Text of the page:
I pretty much spent all day alternately seizing and recovering from seizures, and I is wo' out. I have temporal lobe seizures, which aren't the same as generalized seizures, where you fall on the floor and twitch and flop and urinate. I used to be that kind of person, but now I have smaller seizures, confined to one side of my brain.
On one level, it's easier. Generalized seizures are exhausting and require a spare set of clothes. And I always felt the need to apologizing to people who saw me do it. It seemed socially inept to sprawl on the floor with your eyes rolled back in your head, muscles clenched, making grunting noises and peeing.
Maybe I was thinking it looked like a bad temper tantrum.
But I don't do that anymore. Now I look fairly normal...as normal as I ever look, anyway. But out of the blue, I'll start smelling something that's not there. Lemons or tar are my usual favorites. That's followed by a cascade of unpleasant symptoms that leave me rattled and fearful. I avoid people as much as I can afterwards, because all the movement and sound that people make stresses me out even worse after a seizure. I just want everything to not move or make noise for a few hours.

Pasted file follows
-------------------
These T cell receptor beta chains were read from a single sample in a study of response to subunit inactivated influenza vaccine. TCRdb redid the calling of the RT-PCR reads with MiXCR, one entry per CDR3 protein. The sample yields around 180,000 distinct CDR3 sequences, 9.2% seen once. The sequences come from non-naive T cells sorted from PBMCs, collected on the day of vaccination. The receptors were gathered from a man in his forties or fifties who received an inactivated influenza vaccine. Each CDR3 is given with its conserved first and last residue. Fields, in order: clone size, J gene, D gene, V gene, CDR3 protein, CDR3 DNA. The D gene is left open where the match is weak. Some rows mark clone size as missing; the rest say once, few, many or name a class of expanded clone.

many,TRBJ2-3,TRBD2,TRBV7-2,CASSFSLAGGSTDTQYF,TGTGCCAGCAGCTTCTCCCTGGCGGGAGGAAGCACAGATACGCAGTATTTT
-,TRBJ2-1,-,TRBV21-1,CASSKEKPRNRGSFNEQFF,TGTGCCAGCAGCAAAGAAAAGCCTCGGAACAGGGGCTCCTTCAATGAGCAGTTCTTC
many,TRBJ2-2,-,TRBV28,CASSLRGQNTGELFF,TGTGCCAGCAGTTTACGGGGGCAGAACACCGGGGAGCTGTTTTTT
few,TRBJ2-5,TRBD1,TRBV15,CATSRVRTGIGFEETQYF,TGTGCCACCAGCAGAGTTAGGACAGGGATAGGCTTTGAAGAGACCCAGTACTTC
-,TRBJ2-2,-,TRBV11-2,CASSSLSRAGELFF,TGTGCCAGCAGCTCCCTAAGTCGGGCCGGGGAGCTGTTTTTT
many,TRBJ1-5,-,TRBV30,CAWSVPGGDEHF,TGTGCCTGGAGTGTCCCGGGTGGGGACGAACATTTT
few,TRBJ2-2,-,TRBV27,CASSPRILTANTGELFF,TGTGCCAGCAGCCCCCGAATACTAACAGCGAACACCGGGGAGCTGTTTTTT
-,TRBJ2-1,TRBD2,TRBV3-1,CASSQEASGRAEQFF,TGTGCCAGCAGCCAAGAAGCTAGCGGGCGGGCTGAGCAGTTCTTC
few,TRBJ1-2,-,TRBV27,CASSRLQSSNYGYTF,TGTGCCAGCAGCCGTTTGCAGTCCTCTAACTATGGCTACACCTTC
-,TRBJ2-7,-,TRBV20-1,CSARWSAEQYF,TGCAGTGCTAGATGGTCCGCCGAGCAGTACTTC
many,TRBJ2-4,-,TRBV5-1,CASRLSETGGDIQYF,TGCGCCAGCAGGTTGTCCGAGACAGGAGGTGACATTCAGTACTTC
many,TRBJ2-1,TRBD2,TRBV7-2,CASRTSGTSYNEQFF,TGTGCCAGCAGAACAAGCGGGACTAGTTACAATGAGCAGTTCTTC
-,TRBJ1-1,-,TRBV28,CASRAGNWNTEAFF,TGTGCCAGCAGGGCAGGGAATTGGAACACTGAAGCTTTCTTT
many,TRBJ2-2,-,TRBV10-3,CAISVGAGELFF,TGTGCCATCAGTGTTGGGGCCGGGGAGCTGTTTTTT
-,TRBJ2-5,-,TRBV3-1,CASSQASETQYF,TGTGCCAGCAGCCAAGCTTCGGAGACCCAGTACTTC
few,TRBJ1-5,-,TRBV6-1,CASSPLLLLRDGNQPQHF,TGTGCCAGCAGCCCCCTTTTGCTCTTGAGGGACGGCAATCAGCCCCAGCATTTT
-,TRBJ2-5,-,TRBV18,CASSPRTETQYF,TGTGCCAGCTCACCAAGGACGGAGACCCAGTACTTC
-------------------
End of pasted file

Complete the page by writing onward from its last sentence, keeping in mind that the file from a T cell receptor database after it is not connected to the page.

So yesterday, after I'd struggled through the morning and went to work in sort of a edgy, Zombified state, I told Cory that people scare me when I'm in this post-seizure state. He said, "Me too. People are scary and unpredictable, and you should be afraid of them."
This is why gay guys make the best girlfriends. They always know what to say.
And just at that moment, Dr. Padma comes around the corner trailing about 20 high school students from some organization like the Illinois Gifted Science Nerds or something like that. They were touring the lab, and she was looking for volunteers to give them a speech that would make them all want to be Medical Technologists when they grow up.
Cory and I hightailed it to the bathroom to hide out.
Luckily, Lisa volunteered, so we didn't have to spend the rest of the day in there, which was extra good because I hadn't even thought to bring a magazine or anything.
But today is a new day, and I'm hopeful that my brain has reset itself in my sleep and I can bravely face the world. But if not, the bathroom is right down the hall.